Nyaya Health: Improving Healthcare in Western Nepal
How can four young men under 30 build an international non-profit organization in two years? The answer is simple -- passion. All you need is a passion for nyaya, justice in Nepali.
Duncan Maru and Sanjay Basu are medical students. Their friend, Dr. Jason Andrews, is now a medical resident at the University of California San Francisco. Dr. Andrews spent some time in Achham, Nepal and came back shaken by what he had seen. He e-mailed Duncan and Sanjay. They got the ball rolling.
The ball rolled so far that it touched Bibhav Acharya, who was working for the New York State Department of Health. Bibhav is a native of Nepal who moved to the United States to go to college. He said, "I grew up about 120 miles west of Achham. Achham was always known as a place that was marginalized by the central government. I always wanted to do something in that area. So, when I heard of Nyaya, I started working very closely with them."
Together, these four young men -- Dr. Andrews, Sanjay, Duncan and Bibhav -- built Nyaya Health. [Now two organizations that work together: Possible Health and Nyaya Health Nepal.] What began in early 2006 as a desire to do something about health injustice in Achham, Nepal, has grown into an organization that involves thousands of volunteers and a small paid Nepali clinical staff.
The Structure of Nyaya Health
In order to establish the best possible infrastructure for Nyaya Health, the students dove into their pool of contacts, both medical and non-medical. They explored many models before deciding on one. Sanjay Basu said, "One thing that was really clear to us was that some of the most effective organizations were the ones that were really not organizations as institutions. They were organizations that helped redistribute resources and allowed community members to decide what to do with them."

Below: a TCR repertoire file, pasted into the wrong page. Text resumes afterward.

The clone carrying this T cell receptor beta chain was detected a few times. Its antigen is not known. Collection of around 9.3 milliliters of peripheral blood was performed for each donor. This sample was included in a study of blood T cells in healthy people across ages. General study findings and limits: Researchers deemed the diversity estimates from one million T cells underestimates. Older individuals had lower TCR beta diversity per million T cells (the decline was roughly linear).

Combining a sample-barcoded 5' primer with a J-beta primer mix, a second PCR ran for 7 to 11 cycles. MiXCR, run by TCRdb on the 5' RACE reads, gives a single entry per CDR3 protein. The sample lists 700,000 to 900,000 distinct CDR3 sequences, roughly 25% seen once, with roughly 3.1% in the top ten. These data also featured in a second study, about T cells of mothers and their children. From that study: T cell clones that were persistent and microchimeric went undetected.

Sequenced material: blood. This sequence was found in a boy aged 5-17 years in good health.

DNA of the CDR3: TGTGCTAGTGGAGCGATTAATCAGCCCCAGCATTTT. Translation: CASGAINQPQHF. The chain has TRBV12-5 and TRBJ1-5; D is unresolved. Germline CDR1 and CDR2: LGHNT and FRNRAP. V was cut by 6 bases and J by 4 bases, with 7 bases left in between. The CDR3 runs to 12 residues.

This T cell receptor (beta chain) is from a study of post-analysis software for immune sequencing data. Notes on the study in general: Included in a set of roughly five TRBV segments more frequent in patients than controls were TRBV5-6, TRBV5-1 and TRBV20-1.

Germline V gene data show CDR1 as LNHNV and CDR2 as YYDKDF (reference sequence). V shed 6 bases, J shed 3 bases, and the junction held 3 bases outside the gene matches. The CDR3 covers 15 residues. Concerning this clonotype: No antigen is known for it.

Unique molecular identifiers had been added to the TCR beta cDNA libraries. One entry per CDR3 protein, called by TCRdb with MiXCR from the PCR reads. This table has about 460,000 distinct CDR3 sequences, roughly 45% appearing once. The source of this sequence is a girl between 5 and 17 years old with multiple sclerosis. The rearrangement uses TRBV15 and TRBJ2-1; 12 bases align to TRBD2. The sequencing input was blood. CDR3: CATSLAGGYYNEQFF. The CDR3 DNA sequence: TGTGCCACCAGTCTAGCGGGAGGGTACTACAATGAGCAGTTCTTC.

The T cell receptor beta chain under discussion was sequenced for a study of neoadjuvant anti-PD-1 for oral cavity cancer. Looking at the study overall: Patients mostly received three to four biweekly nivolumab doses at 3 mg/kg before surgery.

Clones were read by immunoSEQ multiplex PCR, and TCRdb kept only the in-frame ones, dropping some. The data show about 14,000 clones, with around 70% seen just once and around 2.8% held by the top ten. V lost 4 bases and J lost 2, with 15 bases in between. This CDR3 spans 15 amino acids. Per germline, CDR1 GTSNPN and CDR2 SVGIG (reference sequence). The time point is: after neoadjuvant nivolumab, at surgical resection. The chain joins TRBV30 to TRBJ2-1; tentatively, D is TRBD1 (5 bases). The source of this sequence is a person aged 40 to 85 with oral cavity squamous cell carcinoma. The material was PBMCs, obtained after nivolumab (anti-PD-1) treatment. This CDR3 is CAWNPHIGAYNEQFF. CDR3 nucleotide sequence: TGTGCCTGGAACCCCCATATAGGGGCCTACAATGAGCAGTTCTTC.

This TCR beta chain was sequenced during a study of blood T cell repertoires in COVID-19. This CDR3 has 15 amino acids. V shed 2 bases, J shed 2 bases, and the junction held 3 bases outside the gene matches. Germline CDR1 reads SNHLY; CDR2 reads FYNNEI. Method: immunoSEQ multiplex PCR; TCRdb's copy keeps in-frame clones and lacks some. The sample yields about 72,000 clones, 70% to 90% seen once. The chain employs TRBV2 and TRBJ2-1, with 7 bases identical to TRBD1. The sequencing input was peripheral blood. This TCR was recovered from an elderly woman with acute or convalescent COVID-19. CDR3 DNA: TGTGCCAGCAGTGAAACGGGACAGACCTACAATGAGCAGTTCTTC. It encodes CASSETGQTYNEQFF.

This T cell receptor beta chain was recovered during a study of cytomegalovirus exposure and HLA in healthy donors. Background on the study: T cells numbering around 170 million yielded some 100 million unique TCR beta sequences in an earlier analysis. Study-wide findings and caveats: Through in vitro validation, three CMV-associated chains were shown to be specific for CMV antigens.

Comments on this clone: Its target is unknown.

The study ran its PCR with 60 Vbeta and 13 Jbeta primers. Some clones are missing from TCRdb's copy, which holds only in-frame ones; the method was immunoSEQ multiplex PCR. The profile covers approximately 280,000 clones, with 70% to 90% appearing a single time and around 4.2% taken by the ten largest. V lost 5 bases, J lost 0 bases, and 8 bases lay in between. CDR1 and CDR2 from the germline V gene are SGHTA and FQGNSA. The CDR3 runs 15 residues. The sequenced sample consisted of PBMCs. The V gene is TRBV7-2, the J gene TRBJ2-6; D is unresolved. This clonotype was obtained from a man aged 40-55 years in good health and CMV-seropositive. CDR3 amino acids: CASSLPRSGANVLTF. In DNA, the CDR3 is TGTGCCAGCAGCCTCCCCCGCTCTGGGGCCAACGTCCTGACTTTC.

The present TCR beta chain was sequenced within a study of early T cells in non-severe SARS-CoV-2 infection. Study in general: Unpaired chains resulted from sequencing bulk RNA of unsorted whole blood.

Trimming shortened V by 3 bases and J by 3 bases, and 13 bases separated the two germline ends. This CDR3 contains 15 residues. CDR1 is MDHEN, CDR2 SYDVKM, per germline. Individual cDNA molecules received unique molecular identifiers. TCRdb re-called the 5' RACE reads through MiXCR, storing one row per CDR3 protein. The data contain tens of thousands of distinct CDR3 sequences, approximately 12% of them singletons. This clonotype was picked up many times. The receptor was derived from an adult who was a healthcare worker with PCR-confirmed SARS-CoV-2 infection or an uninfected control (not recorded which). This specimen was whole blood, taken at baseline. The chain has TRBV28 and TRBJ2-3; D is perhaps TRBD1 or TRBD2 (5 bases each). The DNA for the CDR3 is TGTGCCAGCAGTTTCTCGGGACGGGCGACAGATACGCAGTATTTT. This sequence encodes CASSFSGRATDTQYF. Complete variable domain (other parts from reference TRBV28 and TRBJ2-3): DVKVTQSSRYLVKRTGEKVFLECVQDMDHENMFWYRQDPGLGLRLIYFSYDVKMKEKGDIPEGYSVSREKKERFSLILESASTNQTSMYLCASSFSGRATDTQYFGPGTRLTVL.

Finally, they decided on a model that would be accountable, transparent, responsive and sustainable.
The Nyaya Health Model
The Nyaya Health model is a community health model based on collaboration with the local government and the people served. It is also both driven and refined by sound epidemiological data collection and analysis.
Volunteers, both in the United States and in Nepal, are the nervous system of Nyaya. The paid Nepali clinic staff members are the hands. Together, they provide primary care to a vastly underserved population.
As if it had been waiting for Nyaya to transform it, the clinic building is ideally located. It sits above the flood plain, at the end of the only paved road leading into Achham.
When Nyaya Health found the building, it was a 1200 square foot grain shed. But it was structurally sound, and the owner was agreeable to its transformation.
On April 7, 2008 the former grain shed doors opened as a new clinic with a delivery suite, pharmacy, counseling room, procedure room, laboratory and storage room.
On a typical day, 60 primary care patients are treated at the clinic, though the number has been as high as 120. About a quarter of these patients are children under age five. Malnutrition is prevalent. Malnutrition is frequently compounded by helminthic (worm) infection, which is endemic in the region. The combination can be life-threatening to young children but is devastating in its long-term effect on growth and development.
Maternal health is a focus of the clinic, and about 60% of the patients are women. The clinic provides prenatal care as well as a clean, safe environment for delivery.
The twin epidemics in the region are tuberculosis and HIV. The clinic focuses on treating these epidemics as primary care illnesses by providing medication, counseling and support.